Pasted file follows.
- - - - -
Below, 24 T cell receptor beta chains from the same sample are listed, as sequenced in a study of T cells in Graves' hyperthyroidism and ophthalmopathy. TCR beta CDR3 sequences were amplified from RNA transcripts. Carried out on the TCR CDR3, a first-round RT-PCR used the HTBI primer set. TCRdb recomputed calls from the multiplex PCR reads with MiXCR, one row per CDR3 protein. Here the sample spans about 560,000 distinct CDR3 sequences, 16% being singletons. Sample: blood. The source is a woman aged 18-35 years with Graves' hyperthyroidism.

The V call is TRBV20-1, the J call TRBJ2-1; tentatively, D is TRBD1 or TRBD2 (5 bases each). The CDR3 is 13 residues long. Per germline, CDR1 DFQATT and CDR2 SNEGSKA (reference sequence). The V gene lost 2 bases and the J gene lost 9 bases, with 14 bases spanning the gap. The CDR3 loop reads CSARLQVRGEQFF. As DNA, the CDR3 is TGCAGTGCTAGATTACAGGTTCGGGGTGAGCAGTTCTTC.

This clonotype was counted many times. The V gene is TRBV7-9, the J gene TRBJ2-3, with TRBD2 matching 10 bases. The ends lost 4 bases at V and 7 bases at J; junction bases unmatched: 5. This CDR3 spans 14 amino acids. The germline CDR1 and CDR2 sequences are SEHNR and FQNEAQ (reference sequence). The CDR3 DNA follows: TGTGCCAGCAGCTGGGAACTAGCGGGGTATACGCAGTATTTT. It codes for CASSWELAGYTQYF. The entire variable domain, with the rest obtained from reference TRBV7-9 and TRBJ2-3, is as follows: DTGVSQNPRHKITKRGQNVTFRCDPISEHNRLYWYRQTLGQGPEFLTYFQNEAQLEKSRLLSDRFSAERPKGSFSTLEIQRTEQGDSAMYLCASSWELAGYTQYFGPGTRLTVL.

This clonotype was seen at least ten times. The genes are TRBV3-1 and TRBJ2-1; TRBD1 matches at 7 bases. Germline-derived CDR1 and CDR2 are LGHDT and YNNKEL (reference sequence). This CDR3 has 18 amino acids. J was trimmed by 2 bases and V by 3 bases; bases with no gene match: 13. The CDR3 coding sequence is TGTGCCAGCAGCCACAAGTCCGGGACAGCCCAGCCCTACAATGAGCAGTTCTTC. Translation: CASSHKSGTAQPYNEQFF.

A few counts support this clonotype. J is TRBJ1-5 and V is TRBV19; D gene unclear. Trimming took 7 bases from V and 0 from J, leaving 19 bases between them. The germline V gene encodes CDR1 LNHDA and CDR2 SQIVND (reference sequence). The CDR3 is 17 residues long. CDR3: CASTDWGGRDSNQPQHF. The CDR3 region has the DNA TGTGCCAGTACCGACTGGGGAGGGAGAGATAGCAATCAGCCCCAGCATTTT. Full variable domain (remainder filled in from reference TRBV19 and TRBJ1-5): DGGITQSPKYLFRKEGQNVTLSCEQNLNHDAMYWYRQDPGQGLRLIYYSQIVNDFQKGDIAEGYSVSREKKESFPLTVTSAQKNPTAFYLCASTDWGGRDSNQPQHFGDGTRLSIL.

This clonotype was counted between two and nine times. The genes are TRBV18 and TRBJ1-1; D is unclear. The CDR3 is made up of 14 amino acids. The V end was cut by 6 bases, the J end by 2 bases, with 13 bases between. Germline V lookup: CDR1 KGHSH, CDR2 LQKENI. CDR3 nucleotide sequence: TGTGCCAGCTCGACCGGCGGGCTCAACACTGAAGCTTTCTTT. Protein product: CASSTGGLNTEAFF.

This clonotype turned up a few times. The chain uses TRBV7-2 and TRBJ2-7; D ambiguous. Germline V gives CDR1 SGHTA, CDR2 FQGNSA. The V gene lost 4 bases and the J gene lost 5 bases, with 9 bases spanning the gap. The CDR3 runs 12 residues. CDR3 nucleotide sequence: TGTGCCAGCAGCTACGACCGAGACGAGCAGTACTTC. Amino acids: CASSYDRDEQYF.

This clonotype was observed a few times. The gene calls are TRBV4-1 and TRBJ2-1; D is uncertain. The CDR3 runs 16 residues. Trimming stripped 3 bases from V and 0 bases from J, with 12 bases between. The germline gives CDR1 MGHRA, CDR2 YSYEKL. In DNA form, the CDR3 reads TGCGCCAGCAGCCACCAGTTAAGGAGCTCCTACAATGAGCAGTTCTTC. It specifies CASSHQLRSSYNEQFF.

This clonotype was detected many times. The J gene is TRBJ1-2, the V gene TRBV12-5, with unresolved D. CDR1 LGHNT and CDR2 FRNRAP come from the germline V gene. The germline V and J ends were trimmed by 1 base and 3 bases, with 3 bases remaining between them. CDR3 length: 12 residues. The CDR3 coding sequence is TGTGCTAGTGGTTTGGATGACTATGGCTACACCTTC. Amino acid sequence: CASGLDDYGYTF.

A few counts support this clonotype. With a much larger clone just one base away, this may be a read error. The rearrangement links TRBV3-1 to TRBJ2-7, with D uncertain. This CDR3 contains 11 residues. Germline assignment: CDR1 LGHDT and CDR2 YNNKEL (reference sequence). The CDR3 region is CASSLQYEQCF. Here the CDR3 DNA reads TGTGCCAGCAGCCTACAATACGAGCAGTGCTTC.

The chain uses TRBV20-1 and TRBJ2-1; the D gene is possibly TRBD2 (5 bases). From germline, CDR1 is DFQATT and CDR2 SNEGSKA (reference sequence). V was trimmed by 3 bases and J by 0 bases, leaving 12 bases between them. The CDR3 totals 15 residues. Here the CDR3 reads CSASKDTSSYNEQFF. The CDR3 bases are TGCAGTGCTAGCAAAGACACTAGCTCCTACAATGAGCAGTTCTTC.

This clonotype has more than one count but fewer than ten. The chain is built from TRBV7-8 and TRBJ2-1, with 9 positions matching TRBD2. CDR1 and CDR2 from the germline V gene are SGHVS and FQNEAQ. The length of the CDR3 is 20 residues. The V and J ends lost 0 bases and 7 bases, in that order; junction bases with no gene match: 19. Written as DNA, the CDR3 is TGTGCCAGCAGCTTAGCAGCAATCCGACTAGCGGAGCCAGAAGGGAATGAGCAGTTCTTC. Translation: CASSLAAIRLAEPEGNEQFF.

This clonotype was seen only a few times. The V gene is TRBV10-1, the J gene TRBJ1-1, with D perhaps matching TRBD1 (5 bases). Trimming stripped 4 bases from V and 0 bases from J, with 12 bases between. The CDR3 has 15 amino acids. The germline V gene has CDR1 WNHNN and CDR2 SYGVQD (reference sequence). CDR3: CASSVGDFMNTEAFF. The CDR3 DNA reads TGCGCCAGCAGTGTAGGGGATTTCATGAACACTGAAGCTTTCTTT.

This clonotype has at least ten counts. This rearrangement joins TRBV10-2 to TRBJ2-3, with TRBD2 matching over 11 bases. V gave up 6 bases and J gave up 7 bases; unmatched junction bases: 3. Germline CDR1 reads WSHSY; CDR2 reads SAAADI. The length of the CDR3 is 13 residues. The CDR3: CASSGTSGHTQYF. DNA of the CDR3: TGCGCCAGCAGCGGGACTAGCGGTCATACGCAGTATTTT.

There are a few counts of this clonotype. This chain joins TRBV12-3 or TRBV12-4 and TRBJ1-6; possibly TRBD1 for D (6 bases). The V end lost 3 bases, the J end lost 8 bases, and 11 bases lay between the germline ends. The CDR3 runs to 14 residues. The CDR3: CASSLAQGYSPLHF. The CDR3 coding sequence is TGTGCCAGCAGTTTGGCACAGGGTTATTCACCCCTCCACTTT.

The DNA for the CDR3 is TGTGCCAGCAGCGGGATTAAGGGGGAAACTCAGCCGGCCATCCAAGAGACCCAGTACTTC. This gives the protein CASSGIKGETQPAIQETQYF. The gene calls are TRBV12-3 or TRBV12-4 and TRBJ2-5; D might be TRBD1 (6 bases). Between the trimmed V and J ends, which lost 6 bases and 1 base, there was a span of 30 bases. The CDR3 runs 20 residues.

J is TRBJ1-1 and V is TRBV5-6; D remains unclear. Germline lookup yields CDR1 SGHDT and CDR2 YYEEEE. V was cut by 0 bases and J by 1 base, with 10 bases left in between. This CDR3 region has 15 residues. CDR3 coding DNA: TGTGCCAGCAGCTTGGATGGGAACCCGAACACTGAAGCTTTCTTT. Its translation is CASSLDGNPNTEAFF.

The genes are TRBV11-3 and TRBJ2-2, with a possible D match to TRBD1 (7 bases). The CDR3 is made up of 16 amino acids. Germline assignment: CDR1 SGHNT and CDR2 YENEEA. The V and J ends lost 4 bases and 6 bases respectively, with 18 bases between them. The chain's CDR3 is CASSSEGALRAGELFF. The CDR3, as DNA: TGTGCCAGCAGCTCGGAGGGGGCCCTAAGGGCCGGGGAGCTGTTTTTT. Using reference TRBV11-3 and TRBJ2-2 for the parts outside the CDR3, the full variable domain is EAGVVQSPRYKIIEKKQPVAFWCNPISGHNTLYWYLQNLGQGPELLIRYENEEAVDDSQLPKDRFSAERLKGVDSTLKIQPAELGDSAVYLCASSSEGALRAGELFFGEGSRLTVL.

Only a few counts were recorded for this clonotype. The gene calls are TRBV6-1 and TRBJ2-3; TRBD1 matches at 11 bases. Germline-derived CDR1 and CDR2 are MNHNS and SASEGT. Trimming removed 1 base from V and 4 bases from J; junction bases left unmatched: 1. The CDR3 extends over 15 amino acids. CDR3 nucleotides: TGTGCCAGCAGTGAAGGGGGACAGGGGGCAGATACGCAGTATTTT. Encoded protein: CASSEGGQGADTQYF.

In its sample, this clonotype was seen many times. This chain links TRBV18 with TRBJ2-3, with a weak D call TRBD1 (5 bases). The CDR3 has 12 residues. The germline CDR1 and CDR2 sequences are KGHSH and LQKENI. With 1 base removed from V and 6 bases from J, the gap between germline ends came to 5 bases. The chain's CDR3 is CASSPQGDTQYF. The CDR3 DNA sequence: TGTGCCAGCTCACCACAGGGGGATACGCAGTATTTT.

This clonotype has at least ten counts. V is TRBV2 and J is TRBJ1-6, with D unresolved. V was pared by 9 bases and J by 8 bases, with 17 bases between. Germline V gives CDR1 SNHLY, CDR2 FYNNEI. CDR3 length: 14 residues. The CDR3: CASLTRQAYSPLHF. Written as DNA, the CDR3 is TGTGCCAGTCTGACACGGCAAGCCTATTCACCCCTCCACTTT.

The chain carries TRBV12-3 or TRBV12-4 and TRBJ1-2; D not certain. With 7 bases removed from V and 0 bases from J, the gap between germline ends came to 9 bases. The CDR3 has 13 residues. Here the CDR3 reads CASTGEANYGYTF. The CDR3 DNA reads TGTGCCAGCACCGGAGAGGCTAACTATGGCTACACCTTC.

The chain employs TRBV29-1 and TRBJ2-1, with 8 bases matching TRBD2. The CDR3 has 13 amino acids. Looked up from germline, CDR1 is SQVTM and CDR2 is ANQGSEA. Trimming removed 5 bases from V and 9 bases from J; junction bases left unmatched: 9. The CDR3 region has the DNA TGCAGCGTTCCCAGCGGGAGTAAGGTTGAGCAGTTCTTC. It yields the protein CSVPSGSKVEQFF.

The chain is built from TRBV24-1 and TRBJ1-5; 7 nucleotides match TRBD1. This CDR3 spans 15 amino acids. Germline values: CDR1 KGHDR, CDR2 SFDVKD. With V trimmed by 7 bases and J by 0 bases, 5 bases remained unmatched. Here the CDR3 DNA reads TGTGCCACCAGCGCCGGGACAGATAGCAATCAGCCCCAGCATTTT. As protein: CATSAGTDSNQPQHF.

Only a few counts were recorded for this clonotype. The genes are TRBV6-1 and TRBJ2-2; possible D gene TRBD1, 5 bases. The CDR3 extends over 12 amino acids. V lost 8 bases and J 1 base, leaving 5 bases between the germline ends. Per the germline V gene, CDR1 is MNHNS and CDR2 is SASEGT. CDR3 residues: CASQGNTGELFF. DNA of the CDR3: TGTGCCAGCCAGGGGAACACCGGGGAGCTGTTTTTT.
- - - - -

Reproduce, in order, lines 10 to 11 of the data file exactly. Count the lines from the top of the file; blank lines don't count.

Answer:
A few counts support this clonotype. With a much larger clone just one base away, this may be a read error. The rearrangement links TRBV3-1 to TRBJ2-7, with D uncertain. This CDR3 contains 11 residues. Germline assignment: CDR1 LGHDT and CDR2 YNNKEL (reference sequence). The CDR3 region is CASSLQYEQCF. Here the CDR3 DNA reads TGTGCCAGCAGCCTACAATACGAGCAGTGCTTC.

The chain uses TRBV20-1 and TRBJ2-1; the D gene is possibly TRBD2 (5 bases). From germline, CDR1 is DFQATT and CDR2 SNEGSKA (reference sequence). V was trimmed by 3 bases and J by 0 bases, leaving 12 bases between them. The CDR3 totals 15 residues. Here the CDR3 reads CSASKDTSSYNEQFF. The CDR3 bases are TGCAGTGCTAGCAAAGACACTAGCTCCTACAATGAGCAGTTCTTC.